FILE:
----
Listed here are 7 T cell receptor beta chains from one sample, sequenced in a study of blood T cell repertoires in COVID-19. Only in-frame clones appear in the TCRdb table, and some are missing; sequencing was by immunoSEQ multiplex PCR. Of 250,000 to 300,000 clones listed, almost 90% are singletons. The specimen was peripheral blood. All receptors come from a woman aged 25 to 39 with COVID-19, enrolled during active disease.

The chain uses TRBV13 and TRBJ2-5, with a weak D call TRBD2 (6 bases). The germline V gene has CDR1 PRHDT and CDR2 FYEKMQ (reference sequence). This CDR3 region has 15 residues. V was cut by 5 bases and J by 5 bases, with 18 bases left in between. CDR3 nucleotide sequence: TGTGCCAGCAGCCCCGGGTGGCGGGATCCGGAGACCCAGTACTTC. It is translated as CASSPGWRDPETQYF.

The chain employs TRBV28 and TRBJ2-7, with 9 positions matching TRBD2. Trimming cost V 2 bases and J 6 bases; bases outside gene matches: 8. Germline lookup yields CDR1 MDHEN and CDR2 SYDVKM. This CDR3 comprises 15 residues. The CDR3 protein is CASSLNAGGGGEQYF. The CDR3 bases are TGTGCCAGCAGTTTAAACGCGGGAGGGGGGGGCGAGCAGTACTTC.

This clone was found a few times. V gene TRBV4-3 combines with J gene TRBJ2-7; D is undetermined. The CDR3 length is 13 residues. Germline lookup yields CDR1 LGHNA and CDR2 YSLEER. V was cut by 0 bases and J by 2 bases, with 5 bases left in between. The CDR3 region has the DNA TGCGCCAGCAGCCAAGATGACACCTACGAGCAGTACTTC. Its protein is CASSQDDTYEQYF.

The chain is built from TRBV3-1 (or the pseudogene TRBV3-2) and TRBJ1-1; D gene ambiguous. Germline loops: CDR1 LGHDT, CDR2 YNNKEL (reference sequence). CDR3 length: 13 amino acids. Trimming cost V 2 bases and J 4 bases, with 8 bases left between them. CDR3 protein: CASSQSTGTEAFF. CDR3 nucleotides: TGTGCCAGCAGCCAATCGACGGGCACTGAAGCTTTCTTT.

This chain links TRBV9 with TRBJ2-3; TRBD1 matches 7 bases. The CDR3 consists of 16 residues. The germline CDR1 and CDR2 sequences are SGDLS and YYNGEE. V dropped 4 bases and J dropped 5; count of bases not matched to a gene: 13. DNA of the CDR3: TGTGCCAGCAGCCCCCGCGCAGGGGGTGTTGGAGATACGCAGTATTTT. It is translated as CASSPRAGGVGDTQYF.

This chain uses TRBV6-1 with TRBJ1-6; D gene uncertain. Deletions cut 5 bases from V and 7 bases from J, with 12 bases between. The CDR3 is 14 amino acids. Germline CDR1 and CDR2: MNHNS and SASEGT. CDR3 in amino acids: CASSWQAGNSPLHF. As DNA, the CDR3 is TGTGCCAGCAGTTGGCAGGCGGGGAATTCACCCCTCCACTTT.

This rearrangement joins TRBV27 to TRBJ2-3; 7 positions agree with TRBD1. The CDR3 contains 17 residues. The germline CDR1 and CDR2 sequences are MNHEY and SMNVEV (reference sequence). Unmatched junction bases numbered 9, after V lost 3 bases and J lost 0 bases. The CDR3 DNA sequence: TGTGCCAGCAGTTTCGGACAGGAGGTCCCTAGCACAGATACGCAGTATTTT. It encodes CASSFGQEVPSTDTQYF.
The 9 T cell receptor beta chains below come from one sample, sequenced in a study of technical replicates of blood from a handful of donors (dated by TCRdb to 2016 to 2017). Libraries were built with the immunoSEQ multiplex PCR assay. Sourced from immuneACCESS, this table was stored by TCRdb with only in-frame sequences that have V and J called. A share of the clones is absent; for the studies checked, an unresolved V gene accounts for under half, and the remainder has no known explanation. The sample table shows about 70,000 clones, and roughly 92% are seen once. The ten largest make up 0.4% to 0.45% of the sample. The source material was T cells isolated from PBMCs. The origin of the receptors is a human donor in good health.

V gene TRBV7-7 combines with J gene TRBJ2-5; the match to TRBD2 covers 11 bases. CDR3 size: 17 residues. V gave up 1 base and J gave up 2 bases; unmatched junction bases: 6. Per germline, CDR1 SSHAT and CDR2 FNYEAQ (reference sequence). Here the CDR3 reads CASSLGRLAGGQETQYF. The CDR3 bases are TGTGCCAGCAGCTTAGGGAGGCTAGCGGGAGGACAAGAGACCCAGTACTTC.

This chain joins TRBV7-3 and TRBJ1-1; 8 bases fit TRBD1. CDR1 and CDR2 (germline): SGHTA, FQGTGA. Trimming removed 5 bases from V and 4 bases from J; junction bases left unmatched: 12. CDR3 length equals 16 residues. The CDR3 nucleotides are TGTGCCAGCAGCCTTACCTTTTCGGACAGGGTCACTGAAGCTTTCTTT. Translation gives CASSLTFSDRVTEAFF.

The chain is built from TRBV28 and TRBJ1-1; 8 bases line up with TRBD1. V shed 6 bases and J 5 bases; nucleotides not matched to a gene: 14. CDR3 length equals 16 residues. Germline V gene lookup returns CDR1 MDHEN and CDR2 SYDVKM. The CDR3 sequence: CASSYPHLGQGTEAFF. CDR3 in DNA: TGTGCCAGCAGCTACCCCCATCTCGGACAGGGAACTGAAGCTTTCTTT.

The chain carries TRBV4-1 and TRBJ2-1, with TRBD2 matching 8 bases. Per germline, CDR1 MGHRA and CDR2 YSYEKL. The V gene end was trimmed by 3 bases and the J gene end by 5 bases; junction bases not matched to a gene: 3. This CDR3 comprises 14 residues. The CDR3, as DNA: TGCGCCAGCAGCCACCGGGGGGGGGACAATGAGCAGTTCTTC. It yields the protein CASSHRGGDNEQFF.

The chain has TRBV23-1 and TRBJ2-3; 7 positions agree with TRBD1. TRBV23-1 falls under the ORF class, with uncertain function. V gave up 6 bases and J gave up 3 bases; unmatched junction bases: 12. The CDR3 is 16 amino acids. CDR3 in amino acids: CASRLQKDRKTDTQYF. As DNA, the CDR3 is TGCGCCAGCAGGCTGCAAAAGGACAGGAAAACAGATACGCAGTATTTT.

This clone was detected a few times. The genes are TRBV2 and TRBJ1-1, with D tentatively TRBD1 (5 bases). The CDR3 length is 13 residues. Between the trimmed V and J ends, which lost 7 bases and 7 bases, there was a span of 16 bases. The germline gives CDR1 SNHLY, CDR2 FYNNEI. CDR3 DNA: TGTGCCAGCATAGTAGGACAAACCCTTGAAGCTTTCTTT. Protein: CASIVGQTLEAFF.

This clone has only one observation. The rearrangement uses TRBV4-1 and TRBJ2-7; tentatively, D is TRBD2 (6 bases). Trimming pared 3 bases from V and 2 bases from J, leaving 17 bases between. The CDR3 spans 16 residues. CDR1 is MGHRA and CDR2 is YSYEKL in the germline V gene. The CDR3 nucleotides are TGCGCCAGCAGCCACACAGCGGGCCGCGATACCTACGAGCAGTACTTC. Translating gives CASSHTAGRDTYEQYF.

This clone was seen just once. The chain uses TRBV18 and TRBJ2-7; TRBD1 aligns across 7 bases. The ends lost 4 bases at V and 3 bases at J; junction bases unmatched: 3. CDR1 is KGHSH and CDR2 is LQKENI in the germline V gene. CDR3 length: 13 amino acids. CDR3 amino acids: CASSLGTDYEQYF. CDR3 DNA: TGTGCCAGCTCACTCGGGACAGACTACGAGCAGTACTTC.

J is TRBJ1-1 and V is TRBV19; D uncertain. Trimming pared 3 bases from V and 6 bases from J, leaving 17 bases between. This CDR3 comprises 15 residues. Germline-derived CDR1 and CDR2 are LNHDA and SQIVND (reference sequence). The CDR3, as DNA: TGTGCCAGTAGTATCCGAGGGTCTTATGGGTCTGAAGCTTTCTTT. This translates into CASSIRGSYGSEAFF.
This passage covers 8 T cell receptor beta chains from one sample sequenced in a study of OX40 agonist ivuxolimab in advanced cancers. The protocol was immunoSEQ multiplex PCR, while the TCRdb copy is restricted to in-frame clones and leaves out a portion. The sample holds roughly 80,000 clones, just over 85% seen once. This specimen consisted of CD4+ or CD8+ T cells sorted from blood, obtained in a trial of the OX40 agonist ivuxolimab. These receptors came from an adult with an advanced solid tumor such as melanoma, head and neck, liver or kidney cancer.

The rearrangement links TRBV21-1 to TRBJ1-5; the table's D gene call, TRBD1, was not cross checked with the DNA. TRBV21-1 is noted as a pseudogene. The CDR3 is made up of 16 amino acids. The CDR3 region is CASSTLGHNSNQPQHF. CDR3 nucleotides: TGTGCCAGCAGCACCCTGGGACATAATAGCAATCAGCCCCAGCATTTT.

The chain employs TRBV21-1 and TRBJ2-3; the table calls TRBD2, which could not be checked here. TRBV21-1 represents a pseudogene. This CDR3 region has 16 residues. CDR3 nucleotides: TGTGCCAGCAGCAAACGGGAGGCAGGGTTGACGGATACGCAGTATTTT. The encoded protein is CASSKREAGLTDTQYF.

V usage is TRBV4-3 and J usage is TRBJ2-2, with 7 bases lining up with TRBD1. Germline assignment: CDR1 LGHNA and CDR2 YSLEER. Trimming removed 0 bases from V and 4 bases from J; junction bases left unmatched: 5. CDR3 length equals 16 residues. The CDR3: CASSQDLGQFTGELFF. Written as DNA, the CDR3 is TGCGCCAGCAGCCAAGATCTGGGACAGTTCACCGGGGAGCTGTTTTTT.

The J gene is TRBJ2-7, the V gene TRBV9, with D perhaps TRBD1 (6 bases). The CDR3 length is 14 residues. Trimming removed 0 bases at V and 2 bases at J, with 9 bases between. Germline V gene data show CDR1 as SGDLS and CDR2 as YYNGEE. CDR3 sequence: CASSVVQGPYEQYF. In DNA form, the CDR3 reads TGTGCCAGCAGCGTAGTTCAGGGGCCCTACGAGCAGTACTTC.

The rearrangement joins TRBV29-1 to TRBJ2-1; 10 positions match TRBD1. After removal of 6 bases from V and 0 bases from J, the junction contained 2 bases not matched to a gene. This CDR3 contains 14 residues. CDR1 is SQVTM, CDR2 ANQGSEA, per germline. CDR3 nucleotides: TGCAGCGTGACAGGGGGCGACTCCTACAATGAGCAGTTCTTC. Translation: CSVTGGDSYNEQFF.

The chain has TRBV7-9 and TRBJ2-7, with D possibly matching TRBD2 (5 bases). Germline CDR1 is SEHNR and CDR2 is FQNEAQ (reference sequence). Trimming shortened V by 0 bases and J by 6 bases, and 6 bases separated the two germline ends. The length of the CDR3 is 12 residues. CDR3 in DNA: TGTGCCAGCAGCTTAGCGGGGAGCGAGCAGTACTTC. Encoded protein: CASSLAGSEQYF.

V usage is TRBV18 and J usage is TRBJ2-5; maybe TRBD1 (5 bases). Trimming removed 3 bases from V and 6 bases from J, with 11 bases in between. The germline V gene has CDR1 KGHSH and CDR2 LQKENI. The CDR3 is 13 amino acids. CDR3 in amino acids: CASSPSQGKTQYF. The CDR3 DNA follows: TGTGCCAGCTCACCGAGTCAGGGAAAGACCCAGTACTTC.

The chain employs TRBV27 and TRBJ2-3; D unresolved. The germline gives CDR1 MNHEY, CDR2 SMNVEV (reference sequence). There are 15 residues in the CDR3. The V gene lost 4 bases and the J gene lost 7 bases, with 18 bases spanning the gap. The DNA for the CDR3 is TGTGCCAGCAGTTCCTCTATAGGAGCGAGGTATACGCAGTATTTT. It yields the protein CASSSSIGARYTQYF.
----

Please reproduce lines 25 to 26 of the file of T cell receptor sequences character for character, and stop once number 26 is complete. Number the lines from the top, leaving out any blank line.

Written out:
The chain has TRBV7-9 and TRBJ2-7, with D possibly matching TRBD2 (5 bases). Germline CDR1 is SEHNR and CDR2 is FQNEAQ (reference sequence). Trimming shortened V by 0 bases and J by 6 bases, and 6 bases separated the two germline ends. The length of the CDR3 is 12 residues. CDR3 in DNA: TGTGCCAGCAGCTTAGCGGGGAGCGAGCAGTACTTC. Encoded protein: CASSLAGSEQYF.

V usage is TRBV18 and J usage is TRBJ2-5; maybe TRBD1 (5 bases). Trimming removed 3 bases from V and 6 bases from J, with 11 bases in between. The germline V gene has CDR1 KGHSH and CDR2 LQKENI. The CDR3 is 13 amino acids. CDR3 in amino acids: CASSPSQGKTQYF. The CDR3 DNA follows: TGTGCCAGCTCACCGAGTCAGGGAAAGACCCAGTACTTC.